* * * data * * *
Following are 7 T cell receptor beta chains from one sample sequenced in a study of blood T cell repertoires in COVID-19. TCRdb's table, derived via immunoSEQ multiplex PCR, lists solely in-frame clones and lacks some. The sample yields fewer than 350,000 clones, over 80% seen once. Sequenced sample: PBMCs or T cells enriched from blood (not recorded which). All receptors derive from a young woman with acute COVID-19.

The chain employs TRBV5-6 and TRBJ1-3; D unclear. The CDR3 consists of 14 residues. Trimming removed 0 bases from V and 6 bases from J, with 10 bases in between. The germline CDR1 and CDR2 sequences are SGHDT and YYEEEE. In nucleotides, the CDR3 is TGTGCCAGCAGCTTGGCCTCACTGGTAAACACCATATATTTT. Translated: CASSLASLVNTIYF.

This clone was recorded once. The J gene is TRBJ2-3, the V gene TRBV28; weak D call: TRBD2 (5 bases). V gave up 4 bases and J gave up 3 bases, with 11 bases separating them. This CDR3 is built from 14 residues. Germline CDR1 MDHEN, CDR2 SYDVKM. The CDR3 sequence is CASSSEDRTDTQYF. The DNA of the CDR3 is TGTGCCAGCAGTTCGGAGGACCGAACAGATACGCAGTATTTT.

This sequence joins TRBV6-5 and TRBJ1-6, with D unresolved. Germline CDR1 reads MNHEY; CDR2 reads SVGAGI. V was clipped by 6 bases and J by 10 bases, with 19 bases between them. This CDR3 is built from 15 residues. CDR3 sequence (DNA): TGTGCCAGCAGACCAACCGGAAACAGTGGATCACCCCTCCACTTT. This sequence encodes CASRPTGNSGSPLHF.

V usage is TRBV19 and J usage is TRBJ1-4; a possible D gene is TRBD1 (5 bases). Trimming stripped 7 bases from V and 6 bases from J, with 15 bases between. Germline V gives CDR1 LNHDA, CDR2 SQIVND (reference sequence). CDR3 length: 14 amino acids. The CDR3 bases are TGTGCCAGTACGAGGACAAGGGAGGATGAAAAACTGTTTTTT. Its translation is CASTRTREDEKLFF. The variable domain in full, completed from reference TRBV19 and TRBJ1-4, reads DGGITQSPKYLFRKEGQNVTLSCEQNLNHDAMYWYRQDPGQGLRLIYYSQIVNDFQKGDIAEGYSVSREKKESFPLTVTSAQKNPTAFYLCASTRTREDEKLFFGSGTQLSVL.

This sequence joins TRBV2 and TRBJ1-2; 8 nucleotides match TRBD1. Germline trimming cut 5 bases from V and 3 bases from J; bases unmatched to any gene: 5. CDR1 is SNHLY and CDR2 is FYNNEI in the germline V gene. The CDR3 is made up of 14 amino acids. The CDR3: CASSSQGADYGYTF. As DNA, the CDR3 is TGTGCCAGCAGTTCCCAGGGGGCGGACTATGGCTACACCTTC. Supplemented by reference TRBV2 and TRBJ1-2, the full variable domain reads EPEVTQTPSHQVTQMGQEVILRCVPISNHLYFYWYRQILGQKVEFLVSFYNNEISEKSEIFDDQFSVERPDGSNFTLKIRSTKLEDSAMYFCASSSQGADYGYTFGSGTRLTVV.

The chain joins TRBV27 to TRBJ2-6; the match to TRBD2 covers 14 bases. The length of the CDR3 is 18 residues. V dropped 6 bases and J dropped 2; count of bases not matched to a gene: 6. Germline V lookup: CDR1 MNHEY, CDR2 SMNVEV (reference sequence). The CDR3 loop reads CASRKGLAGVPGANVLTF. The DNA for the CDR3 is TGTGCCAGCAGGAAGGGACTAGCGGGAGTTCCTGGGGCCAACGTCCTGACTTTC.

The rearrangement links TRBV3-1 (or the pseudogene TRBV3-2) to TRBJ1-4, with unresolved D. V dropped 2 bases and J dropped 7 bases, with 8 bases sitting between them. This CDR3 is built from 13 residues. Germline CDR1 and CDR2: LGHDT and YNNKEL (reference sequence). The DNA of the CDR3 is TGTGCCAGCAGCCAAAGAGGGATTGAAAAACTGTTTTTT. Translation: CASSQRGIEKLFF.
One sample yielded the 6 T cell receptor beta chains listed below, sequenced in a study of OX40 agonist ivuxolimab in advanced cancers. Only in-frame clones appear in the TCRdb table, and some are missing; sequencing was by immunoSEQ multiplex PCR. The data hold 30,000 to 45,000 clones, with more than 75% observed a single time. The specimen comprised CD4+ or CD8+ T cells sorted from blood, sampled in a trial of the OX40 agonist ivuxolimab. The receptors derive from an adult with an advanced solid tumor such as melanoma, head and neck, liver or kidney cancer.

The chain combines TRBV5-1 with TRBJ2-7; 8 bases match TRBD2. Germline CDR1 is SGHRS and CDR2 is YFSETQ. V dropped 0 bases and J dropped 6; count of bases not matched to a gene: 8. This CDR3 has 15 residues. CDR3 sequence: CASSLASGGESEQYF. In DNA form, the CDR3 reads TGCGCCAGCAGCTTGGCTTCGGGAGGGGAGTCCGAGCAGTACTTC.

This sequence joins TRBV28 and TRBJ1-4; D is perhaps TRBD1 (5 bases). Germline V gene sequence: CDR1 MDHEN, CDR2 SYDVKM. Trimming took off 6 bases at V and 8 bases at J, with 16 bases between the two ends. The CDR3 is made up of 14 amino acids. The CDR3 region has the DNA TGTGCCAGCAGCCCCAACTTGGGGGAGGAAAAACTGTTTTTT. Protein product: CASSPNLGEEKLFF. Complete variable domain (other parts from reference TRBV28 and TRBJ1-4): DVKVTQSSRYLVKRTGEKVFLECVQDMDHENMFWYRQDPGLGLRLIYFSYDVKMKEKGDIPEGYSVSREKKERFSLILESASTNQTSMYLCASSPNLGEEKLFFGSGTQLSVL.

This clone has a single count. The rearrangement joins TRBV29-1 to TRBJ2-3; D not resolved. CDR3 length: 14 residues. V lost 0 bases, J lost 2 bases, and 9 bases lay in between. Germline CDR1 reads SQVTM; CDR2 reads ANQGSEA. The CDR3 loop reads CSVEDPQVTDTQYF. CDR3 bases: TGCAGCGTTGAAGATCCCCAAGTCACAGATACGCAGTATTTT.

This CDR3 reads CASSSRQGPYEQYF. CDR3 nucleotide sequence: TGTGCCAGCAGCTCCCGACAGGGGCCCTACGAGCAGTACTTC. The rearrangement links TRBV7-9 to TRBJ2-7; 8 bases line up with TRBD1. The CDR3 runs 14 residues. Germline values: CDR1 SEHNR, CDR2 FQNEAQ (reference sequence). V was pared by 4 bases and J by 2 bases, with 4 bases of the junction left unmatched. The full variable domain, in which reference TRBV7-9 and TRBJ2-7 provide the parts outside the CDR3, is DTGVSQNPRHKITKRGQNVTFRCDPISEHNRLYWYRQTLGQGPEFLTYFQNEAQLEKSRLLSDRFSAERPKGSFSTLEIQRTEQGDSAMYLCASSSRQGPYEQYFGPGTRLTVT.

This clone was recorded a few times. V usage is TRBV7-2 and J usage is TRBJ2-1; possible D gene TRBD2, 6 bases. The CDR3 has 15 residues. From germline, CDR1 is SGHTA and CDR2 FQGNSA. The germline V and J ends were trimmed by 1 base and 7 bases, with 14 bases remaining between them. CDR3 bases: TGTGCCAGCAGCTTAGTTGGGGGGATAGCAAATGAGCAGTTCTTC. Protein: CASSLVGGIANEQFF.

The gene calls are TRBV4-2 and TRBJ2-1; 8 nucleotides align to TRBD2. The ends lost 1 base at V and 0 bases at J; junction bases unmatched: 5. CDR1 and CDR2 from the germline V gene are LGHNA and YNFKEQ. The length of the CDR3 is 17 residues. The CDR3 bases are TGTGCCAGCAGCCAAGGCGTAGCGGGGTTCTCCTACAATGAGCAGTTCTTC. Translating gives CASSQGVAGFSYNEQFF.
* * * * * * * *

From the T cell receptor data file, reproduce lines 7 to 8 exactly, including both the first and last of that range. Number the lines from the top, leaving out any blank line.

The chain joins TRBV27 to TRBJ2-6; the match to TRBD2 covers 14 bases. The length of the CDR3 is 18 residues. V dropped 6 bases and J dropped 2; count of bases not matched to a gene: 6. Germline V lookup: CDR1 MNHEY, CDR2 SMNVEV (reference sequence). The CDR3 loop reads CASRKGLAGVPGANVLTF. The DNA for the CDR3 is TGTGCCAGCAGGAAGGGACTAGCGGGAGTTCCTGGGGCCAACGTCCTGACTTTC.

The rearrangement links TRBV3-1 (or the pseudogene TRBV3-2) to TRBJ1-4, with unresolved D. V dropped 2 bases and J dropped 7 bases, with 8 bases sitting between them. This CDR3 is built from 13 residues. Germline CDR1 and CDR2: LGHDT and YNNKEL (reference sequence). The DNA of the CDR3 is TGTGCCAGCAGCCAAAGAGGGATTGAAAAACTGTTTTTT. Translation: CASSQRGIEKLFF.